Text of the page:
I could not have known that my vision of faculty life would become anachronistic by the time I was out of graduate school.
The message that colleges and universities send to such students that they are the outsiders is persistent and causes much psychological distress and self-doubt, argues Needham Yancey Gulley.
STEM. It’s the new buzzword in education as jobs move increasingly towards the fields of science, technology, engineering, and mathematics. In fact, data from the U.S. Department of Labor shows that a whopping 15 of the 20 fastest growing jobs require advanced mathematics or science knowledge.
Recently I stood in front of my class, observing an all-too-familiar scene. Most of my students were covertly—or so they thought—pecking away at their smartphones under their desks, checking their Facebook feeds and texts.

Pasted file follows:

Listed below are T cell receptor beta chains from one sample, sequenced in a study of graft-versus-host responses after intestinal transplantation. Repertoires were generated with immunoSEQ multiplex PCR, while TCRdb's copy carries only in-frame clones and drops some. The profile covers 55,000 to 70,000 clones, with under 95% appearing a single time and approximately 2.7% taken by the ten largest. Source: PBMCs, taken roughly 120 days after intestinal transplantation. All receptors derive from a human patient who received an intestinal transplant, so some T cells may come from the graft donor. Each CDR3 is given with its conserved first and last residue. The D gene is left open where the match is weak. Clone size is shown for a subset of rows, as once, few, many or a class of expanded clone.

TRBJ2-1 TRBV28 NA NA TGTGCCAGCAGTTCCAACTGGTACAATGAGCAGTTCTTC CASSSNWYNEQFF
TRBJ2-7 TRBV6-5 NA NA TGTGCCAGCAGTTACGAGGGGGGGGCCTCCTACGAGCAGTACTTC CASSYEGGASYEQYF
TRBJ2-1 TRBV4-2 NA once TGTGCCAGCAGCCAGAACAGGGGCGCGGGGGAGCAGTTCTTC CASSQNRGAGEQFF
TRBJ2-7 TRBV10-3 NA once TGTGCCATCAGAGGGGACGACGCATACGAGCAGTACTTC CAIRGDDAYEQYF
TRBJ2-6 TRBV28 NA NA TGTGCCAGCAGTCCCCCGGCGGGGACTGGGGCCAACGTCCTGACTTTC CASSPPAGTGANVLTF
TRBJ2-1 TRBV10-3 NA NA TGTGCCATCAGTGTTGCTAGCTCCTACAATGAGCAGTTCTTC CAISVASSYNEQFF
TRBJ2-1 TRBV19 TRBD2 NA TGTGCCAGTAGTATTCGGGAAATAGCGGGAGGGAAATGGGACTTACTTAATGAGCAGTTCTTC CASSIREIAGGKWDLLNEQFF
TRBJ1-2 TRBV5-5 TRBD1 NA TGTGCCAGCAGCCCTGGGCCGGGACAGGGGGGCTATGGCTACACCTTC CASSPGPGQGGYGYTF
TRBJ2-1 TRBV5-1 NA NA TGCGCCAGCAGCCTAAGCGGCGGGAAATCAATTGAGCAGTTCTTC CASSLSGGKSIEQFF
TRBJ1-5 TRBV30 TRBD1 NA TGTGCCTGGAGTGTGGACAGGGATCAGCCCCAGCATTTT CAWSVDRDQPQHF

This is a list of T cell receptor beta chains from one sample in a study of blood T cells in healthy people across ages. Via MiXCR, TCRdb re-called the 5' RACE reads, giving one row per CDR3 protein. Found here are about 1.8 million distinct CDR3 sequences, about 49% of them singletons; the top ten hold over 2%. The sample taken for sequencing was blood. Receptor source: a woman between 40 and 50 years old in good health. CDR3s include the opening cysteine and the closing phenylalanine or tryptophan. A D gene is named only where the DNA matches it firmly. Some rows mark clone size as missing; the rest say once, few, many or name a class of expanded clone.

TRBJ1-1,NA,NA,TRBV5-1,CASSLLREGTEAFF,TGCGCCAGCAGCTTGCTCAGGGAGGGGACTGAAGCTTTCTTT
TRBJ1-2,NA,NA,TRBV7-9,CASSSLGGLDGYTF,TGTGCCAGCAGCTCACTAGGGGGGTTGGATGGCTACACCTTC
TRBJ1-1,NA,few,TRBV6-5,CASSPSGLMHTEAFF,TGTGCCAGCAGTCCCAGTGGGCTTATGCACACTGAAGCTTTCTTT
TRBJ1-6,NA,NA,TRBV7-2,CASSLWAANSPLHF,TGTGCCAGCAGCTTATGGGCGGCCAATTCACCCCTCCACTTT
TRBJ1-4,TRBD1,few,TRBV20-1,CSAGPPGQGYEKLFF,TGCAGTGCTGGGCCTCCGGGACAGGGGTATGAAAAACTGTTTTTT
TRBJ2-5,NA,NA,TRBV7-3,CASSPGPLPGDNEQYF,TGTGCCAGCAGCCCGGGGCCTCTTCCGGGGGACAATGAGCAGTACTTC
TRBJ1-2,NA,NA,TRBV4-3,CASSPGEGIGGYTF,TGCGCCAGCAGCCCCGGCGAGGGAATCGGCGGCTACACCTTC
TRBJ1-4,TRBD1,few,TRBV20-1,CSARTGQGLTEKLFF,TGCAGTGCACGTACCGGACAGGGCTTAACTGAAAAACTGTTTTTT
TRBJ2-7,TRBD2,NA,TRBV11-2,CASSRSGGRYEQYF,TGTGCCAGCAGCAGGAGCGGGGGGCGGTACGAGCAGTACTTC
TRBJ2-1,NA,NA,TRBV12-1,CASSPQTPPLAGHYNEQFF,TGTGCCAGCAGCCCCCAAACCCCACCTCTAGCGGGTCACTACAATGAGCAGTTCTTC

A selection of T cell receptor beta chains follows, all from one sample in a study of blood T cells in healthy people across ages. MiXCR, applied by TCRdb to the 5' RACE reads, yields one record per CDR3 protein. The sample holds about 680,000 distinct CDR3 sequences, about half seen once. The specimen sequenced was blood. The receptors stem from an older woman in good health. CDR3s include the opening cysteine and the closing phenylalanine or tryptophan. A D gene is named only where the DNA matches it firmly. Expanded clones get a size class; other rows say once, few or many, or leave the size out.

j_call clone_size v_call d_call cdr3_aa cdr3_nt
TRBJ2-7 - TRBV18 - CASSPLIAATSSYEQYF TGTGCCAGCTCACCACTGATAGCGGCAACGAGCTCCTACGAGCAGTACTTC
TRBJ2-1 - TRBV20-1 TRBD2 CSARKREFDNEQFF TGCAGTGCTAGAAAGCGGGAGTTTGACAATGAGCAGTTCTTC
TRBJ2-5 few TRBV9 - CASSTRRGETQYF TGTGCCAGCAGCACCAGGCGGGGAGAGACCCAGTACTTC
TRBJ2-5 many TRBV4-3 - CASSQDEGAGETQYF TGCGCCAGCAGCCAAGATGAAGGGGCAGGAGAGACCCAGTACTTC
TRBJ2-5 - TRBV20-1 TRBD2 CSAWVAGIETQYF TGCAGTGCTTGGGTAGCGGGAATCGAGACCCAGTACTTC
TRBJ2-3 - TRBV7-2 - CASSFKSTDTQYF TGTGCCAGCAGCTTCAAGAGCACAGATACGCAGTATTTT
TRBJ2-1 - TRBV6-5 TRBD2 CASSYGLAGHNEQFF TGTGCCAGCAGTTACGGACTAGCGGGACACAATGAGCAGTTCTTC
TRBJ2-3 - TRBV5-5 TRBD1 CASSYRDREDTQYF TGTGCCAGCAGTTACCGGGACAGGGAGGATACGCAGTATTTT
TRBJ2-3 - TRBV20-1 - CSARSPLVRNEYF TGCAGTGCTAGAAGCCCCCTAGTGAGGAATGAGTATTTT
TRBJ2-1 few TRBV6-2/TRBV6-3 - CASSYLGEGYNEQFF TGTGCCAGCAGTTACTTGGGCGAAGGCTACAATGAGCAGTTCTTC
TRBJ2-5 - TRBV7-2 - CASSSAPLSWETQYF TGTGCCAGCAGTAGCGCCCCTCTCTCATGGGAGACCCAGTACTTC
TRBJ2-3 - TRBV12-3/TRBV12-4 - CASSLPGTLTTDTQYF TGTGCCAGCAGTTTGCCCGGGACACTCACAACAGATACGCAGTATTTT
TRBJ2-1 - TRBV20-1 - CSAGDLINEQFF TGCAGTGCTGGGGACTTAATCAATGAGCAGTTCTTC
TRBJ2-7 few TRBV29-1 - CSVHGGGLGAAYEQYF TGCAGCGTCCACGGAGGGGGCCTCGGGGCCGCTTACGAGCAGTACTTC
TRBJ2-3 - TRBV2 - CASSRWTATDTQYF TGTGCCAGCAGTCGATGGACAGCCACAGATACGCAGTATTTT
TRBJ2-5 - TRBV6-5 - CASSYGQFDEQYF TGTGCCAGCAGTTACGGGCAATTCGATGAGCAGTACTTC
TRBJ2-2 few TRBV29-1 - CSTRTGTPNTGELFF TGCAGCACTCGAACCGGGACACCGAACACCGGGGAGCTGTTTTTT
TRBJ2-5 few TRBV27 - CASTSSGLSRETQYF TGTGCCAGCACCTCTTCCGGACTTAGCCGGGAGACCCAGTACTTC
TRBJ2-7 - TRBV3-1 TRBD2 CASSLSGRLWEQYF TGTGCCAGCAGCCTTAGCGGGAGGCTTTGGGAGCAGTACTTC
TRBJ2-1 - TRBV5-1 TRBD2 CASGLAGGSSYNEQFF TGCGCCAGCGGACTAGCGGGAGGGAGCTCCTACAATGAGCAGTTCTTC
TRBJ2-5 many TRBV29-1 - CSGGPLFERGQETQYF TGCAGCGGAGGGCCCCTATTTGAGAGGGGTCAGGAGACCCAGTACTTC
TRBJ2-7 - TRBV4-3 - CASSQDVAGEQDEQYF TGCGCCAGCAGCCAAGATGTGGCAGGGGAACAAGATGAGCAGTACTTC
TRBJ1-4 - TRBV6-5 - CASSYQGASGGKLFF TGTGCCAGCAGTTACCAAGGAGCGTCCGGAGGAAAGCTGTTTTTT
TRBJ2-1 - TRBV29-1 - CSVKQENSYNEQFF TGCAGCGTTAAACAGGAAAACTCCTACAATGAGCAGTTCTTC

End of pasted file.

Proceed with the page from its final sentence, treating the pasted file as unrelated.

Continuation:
As I called their attention, students’ heads slowly lifted, their eyes reluctantly glancing forward. I then cheerfully explained that their next project would practice a skill they all desperately needed: holding a conversation.
A new project is tapping into mobile technology to increase community college completion for students in STEM fields. Nudging to STEM Success — a joint initiative from Persistence Plus, maker of a mobile app for student success, and nonprofit Jobs for the Future — will use text messages to help students “navigate the complexities of college, succeed in STEM studies and move toward college graduation,” according to a news announcement. The project is funded by the Helmsley Charitable Trust.